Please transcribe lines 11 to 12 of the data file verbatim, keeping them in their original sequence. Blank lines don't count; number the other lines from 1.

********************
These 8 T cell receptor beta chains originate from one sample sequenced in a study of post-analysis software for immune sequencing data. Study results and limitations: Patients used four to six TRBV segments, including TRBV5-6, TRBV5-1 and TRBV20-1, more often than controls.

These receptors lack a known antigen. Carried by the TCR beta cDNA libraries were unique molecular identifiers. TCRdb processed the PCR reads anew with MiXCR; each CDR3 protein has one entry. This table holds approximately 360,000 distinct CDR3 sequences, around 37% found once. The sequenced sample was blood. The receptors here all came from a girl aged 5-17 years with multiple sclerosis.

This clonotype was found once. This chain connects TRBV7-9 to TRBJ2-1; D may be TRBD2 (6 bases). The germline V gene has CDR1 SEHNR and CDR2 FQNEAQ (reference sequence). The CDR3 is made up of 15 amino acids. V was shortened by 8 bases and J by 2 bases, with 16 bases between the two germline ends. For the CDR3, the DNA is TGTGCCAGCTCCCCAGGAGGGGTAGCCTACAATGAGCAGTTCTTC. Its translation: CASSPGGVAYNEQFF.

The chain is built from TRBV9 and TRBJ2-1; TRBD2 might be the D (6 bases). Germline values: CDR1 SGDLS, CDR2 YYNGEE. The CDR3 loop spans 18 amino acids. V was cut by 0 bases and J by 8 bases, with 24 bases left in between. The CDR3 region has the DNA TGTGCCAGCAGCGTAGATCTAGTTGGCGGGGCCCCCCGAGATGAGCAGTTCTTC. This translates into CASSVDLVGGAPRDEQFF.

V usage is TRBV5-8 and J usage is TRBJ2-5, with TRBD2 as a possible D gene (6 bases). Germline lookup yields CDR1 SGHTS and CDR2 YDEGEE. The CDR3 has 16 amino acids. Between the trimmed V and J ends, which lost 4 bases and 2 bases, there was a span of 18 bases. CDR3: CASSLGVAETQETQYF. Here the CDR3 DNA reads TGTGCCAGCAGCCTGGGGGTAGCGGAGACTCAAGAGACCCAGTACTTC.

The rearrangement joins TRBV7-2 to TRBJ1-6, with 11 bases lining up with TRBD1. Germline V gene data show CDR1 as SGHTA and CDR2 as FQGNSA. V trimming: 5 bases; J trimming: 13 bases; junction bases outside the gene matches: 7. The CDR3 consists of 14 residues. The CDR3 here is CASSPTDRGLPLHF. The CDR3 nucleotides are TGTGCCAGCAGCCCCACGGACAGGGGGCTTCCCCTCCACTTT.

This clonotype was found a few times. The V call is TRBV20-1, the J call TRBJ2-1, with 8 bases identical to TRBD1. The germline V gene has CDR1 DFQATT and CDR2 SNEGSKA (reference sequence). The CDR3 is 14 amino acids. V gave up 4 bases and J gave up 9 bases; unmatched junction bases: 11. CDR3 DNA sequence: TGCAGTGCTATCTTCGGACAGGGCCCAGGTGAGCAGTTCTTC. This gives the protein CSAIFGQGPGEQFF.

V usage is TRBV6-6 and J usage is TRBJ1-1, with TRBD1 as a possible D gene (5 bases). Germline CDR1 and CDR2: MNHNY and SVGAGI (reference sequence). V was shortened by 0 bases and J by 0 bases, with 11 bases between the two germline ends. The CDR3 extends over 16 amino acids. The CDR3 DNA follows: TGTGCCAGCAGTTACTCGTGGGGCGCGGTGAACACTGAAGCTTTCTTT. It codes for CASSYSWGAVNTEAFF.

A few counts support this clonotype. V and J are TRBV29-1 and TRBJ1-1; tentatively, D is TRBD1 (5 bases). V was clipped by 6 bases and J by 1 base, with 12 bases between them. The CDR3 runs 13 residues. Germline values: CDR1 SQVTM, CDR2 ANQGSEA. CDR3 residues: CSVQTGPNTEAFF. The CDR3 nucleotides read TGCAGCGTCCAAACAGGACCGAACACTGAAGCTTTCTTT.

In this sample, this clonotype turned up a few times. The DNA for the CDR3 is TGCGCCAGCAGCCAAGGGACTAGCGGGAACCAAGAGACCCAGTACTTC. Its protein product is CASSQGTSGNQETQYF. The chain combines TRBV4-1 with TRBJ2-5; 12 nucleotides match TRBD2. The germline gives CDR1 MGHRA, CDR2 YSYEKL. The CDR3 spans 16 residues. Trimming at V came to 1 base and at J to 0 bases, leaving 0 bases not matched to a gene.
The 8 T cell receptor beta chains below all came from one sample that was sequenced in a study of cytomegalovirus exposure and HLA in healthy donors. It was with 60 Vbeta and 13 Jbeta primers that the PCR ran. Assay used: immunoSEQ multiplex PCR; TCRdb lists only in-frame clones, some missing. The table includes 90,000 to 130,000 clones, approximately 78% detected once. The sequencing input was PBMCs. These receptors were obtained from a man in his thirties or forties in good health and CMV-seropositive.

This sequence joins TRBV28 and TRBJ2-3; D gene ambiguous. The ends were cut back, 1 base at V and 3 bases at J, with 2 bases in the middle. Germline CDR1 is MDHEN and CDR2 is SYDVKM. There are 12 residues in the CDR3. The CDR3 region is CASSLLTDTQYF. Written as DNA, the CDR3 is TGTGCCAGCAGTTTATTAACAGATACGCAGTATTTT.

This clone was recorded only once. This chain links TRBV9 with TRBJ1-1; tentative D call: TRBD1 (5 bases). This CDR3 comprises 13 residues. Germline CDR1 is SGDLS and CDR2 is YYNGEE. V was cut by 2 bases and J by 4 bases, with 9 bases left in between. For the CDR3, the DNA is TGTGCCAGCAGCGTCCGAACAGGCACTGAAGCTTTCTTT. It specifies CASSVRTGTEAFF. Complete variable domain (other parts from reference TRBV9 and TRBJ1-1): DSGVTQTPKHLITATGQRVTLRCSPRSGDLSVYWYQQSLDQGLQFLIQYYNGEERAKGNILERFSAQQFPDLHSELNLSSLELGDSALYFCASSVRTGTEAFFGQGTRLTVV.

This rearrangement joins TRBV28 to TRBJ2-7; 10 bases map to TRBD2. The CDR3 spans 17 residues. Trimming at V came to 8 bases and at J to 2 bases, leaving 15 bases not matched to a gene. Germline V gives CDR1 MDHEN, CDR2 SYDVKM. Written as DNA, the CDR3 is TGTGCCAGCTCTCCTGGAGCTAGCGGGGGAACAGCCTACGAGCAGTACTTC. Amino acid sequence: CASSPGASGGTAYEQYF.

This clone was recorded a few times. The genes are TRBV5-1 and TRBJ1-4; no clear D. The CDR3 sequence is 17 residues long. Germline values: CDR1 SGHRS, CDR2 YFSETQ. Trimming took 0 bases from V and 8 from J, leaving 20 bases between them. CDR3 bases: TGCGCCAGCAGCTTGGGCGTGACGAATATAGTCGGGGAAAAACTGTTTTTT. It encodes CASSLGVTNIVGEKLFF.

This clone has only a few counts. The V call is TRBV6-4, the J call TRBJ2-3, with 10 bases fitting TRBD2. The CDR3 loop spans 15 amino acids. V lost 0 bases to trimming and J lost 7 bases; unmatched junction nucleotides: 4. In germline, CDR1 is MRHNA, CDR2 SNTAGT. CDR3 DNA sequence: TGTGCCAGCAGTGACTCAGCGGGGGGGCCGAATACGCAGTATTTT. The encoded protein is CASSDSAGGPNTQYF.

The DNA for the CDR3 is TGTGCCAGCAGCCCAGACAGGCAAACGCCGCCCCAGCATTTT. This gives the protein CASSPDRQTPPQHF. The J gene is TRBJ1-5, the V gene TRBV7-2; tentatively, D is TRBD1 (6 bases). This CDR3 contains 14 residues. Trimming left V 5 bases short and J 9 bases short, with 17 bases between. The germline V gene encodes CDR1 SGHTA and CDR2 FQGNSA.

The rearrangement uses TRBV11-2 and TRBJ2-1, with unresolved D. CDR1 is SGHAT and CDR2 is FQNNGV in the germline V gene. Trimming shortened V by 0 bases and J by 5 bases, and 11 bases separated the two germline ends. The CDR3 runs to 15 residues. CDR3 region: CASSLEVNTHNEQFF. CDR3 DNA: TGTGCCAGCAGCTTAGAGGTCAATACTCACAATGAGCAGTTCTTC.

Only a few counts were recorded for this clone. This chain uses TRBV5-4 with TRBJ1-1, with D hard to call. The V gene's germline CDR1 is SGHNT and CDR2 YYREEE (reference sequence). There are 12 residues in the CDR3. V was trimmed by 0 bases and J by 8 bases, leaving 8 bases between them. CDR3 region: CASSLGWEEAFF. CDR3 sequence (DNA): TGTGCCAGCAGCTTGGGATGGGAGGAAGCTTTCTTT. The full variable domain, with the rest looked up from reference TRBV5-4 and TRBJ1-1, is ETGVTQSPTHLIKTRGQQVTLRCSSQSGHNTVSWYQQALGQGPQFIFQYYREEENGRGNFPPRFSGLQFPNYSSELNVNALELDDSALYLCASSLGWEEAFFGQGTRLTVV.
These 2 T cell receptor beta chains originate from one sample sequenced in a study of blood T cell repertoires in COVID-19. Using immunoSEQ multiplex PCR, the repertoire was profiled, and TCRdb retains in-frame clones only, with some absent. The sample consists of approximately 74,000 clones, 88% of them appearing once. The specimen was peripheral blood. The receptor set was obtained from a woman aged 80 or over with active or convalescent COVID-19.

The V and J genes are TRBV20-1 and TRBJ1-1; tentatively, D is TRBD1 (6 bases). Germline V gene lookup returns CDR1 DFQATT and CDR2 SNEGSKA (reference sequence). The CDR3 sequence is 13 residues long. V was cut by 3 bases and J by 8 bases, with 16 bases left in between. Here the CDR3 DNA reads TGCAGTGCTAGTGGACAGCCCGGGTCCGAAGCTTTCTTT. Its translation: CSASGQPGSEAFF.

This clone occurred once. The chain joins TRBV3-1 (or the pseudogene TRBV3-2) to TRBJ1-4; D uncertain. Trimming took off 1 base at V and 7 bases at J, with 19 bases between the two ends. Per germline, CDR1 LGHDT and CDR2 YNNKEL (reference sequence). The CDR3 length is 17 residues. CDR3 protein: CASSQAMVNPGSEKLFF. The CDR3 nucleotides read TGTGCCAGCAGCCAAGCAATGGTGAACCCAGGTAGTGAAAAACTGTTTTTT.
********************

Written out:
The 8 T cell receptor beta chains below all came from one sample that was sequenced in a study of cytomegalovirus exposure and HLA in healthy donors. It was with 60 Vbeta and 13 Jbeta primers that the PCR ran. Assay used: immunoSEQ multiplex PCR; TCRdb lists only in-frame clones, some missing. The table includes 90,000 to 130,000 clones, approximately 78% detected once. The sequencing input was PBMCs. These receptors were obtained from a man in his thirties or forties in good health and CMV-seropositive.

This sequence joins TRBV28 and TRBJ2-3; D gene ambiguous. The ends were cut back, 1 base at V and 3 bases at J, with 2 bases in the middle. Germline CDR1 is MDHEN and CDR2 is SYDVKM. There are 12 residues in the CDR3. The CDR3 region is CASSLLTDTQYF. Written as DNA, the CDR3 is TGTGCCAGCAGTTTATTAACAGATACGCAGTATTTT.